Published/Last edited or updated: 8th September, 2016
In the 1660s, King Narai of Ayutthaya hired French and Italian architects to collaborate with Thai artists on a new palace, briefly turning Lopburi into the kingdom’s second capital. Today the Phra Narai Ratchaniwet Palace complex includes several ruins along with a section that was rebuilt in the 1850s and now houses the exceptional Somdet Phra Narai National Museum.
An eastern gate through the imposing white-plaster walls that surround the square-shaped complex brings visitors to a large lawn with several brick-and-mortar ruins to the south, including the remains of an elephant stable and reception hall. Large enough for an elephant, two gates lead from here to the inner palace, which houses the museum.
Standing largely untouched since the days of King Narai, Dusitsawan Thanya Mahaprasat is a large throne hall where the king received foreign dignitaries. Blending Thai, Chinese and European designs, its walls are still mostly in tact but the roof is long gone. In the corner stands a small statue of King Narai, who died in a nearby building in 1688.
The palace fell into disrepair until King Mongkut (Rama IV) of Bangkok commissioned a major restoration in 1856, rebuilding much of the complex as his personal retreat. A large section of the palace, the Phra Phrathiap buildings, served as housing for the “court ladies” -- all men other than the king were strictly forbidden from entering.
While most of the rebuilt structures display a colonial-period European design, the beautiful Chanthara Phisarn Throne Hall resembles a 19th-century Thai temple structure with its sparkling finials and Thai-style windows. The museum begins here with a display on Siamese relations with European and other Asian powers, including a striking painting of King Narai receiving a letter from a French envoy. Also check out the ancient lomphok, a traditional pointed crown worn by Ayutthaya-period kings.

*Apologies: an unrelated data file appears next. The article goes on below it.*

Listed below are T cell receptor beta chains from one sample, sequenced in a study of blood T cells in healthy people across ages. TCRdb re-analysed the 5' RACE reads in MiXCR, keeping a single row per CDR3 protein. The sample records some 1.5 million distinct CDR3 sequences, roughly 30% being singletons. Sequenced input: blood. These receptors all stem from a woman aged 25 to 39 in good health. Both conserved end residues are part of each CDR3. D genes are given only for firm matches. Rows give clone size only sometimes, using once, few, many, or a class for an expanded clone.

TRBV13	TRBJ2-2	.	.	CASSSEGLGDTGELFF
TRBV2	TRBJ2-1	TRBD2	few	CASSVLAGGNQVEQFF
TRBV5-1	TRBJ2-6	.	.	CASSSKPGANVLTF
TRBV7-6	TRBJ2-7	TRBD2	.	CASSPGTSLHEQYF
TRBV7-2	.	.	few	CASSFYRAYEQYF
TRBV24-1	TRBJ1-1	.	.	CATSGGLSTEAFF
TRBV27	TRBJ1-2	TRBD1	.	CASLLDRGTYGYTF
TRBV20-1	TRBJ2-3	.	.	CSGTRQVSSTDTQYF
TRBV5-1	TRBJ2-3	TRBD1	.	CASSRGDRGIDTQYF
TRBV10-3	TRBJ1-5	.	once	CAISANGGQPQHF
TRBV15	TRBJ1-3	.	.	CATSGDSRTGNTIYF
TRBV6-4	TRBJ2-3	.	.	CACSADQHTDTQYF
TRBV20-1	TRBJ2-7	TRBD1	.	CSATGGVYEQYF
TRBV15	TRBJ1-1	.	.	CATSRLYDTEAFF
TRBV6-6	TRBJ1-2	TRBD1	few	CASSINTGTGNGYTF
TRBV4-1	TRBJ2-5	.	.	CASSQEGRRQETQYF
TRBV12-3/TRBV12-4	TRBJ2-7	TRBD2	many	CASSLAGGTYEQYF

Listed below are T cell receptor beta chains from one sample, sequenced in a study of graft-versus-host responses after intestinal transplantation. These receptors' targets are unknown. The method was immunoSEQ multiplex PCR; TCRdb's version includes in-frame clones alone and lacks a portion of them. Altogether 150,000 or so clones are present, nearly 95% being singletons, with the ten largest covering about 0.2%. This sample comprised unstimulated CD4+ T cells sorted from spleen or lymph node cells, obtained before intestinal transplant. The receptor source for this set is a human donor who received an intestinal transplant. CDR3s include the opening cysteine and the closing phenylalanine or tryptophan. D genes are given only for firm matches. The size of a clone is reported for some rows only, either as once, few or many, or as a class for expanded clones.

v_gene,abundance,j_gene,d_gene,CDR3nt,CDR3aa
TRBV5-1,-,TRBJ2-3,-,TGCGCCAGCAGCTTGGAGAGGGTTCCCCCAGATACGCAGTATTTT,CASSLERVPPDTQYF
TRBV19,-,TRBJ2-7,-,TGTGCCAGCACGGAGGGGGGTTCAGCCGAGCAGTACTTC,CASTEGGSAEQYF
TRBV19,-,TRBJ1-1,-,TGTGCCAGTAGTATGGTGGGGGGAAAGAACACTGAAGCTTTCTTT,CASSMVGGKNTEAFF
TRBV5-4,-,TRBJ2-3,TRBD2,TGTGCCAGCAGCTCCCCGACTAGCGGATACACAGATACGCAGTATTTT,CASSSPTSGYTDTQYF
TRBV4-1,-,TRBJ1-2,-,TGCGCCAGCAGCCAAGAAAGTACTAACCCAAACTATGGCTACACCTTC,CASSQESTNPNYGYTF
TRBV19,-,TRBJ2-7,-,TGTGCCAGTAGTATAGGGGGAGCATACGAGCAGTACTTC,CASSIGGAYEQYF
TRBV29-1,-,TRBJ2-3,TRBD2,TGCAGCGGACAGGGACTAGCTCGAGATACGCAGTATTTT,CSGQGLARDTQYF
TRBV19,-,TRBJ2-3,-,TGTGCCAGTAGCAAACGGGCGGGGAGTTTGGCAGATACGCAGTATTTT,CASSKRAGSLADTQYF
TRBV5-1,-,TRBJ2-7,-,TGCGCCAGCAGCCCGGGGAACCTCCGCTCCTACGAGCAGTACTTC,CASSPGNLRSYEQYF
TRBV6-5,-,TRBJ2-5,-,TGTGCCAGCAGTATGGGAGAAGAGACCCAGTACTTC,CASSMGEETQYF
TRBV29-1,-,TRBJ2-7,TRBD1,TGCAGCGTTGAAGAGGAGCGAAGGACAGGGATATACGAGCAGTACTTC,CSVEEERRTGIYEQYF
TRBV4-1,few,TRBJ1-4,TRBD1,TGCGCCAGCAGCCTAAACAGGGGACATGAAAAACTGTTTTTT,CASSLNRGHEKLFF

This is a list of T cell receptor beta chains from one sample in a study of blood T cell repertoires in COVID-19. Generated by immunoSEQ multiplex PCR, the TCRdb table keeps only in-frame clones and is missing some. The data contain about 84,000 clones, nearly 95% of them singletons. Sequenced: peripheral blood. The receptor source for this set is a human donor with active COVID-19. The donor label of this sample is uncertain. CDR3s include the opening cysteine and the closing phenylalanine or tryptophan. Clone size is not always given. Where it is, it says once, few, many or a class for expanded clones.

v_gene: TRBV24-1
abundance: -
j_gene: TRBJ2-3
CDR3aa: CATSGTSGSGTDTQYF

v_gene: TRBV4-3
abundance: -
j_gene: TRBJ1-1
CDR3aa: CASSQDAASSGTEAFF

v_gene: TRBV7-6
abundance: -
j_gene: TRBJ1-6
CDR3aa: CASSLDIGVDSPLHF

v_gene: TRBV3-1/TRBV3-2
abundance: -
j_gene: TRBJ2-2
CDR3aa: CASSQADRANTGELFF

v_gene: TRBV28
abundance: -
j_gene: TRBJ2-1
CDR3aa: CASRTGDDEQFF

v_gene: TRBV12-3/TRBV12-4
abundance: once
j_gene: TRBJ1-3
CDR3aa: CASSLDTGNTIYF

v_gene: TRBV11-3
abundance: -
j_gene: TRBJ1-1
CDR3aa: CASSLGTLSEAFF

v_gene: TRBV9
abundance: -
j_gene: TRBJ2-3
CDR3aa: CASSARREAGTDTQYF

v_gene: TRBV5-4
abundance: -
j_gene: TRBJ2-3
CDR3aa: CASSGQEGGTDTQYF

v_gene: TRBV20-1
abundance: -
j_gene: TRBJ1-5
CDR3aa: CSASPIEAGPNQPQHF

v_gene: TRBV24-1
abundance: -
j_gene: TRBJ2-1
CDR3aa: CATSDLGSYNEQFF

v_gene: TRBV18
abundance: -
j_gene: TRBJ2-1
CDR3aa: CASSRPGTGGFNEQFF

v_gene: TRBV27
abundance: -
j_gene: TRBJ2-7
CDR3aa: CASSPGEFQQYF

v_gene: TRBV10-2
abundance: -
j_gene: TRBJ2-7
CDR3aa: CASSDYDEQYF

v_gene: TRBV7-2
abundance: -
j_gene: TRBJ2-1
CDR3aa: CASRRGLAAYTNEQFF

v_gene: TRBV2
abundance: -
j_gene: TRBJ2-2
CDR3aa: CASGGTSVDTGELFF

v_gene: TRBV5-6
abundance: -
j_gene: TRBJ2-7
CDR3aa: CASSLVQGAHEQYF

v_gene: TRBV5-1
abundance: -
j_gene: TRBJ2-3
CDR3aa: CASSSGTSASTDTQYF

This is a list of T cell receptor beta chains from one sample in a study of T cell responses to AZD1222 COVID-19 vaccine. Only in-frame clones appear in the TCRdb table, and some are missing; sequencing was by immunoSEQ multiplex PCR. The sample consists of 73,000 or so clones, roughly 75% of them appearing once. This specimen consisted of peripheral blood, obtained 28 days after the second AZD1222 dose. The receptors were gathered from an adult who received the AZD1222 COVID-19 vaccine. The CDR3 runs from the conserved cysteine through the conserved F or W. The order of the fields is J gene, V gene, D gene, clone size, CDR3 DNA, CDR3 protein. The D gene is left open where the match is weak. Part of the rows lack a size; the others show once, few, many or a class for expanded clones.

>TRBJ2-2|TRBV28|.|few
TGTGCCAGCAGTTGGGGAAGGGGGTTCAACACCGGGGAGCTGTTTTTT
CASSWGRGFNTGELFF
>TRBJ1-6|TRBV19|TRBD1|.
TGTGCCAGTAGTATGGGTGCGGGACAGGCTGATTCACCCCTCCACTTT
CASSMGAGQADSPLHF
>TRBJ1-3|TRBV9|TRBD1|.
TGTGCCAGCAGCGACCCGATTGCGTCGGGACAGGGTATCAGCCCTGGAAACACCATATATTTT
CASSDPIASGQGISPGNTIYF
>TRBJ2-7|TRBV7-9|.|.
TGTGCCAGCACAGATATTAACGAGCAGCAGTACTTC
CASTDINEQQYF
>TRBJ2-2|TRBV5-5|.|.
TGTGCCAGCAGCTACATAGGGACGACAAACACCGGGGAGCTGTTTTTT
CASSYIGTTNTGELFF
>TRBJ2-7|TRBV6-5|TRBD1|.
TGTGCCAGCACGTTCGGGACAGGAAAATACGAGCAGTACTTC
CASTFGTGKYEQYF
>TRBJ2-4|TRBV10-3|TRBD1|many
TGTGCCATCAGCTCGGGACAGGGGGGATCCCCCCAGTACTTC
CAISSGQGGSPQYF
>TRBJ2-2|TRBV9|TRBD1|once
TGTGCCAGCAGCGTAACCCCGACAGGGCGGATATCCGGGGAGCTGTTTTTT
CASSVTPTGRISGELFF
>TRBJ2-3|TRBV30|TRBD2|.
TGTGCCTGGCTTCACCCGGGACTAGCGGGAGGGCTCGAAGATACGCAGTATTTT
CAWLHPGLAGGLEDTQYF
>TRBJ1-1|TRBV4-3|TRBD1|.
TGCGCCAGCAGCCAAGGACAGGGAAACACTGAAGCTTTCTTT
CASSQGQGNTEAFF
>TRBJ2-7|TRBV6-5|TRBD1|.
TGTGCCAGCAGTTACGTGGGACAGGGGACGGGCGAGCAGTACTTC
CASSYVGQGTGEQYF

The museum continues in the Phiman Mongkut Pavilion, which King Mongkut used as his personal residence. Sporting teakwood floors, high ceilings and many large windows in the thick white walls, the building is just gorgeous. Opened in 1924, the museum that it houses is one of Thailand’s finest.
Exhibitions include dozens of Buddha images and depictions of Hindu gods from the Dvaravati period (6th to 10th centuries) and Lopburi period (10th-13th centuries). Highlights include a ninth-century reclining Vishnu, a statue of Indra riding his three-headed elephant Erawan, and deva images from Wat Phra Si Rattana Mahathat. Virtually all of the artifacts were discovered in the Lopburi area. You’ll also find Ayutthaya- and Rattanakosin-period artifacts, including an entire room featuring items used by King Mongkut.
Well-done information boards explain how the area passed from Dvaravati to Khmer to Thai control over the course of a thousand years. Lopburi’s prominence in all three of these powerful civilisations makes it remarkable in Southeast Asian history, and the museum does an outstanding job of showcasing it. Plan on losing at least an hour here.
The gate to Phra Narai Ratchaniwet Palace is located to the east off Sorasak Road, a 10-minute walk northwest of the train station -- look for the big white walls.
David Luekens first came to Thailand in 2005 when Thai friends from his former home of Burlington, Vermont led him on a life-changing trip. Based in Thailand since 2011, he spends much of his time eating in Bangkok street markets and island hopping the Andaman Sea.
These tours are provided by Travelfish partner GetYourGuide.
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